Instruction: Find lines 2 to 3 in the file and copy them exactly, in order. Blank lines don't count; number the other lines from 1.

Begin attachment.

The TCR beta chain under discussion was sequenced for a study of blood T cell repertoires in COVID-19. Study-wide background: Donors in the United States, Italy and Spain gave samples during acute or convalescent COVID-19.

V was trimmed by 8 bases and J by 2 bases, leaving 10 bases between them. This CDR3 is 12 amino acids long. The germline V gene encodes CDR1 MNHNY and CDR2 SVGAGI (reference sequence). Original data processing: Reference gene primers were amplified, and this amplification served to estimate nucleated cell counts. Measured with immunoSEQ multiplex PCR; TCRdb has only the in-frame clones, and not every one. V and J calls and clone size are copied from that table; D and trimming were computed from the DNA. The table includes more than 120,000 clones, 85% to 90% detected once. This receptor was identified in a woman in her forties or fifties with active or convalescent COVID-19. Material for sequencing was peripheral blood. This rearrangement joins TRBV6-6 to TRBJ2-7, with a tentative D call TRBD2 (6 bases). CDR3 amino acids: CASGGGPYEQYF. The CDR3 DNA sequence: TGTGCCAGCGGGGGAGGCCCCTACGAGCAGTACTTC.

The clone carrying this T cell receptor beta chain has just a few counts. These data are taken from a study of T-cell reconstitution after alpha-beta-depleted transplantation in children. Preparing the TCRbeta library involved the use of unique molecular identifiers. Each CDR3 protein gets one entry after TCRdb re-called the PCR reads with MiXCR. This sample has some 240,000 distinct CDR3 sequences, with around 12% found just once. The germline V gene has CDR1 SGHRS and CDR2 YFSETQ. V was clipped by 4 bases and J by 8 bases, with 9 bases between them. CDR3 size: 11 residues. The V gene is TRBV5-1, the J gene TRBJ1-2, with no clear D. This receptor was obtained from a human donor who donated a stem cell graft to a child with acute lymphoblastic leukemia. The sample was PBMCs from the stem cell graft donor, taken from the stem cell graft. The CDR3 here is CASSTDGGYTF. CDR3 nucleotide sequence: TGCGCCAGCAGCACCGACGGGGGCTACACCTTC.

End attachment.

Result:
V was trimmed by 8 bases and J by 2 bases, leaving 10 bases between them. This CDR3 is 12 amino acids long. The germline V gene encodes CDR1 MNHNY and CDR2 SVGAGI (reference sequence). Original data processing: Reference gene primers were amplified, and this amplification served to estimate nucleated cell counts. Measured with immunoSEQ multiplex PCR; TCRdb has only the in-frame clones, and not every one. V and J calls and clone size are copied from that table; D and trimming were computed from the DNA. The table includes more than 120,000 clones, 85% to 90% detected once. This receptor was identified in a woman in her forties or fifties with active or convalescent COVID-19. Material for sequencing was peripheral blood. This rearrangement joins TRBV6-6 to TRBJ2-7, with a tentative D call TRBD2 (6 bases). CDR3 amino acids: CASGGGPYEQYF. The CDR3 DNA sequence: TGTGCCAGCGGGGGAGGCCCCTACGAGCAGTACTTC.

The clone carrying this T cell receptor beta chain has just a few counts. These data are taken from a study of T-cell reconstitution after alpha-beta-depleted transplantation in children. Preparing the TCRbeta library involved the use of unique molecular identifiers. Each CDR3 protein gets one entry after TCRdb re-called the PCR reads with MiXCR. This sample has some 240,000 distinct CDR3 sequences, with around 12% found just once. The germline V gene has CDR1 SGHRS and CDR2 YFSETQ. V was clipped by 4 bases and J by 8 bases, with 9 bases between them. CDR3 size: 11 residues. The V gene is TRBV5-1, the J gene TRBJ1-2, with no clear D. This receptor was obtained from a human donor who donated a stem cell graft to a child with acute lymphoblastic leukemia. The sample was PBMCs from the stem cell graft donor, taken from the stem cell graft. The CDR3 here is CASSTDGGYTF. CDR3 nucleotide sequence: TGCGCCAGCAGCACCGACGGGGGCTACACCTTC.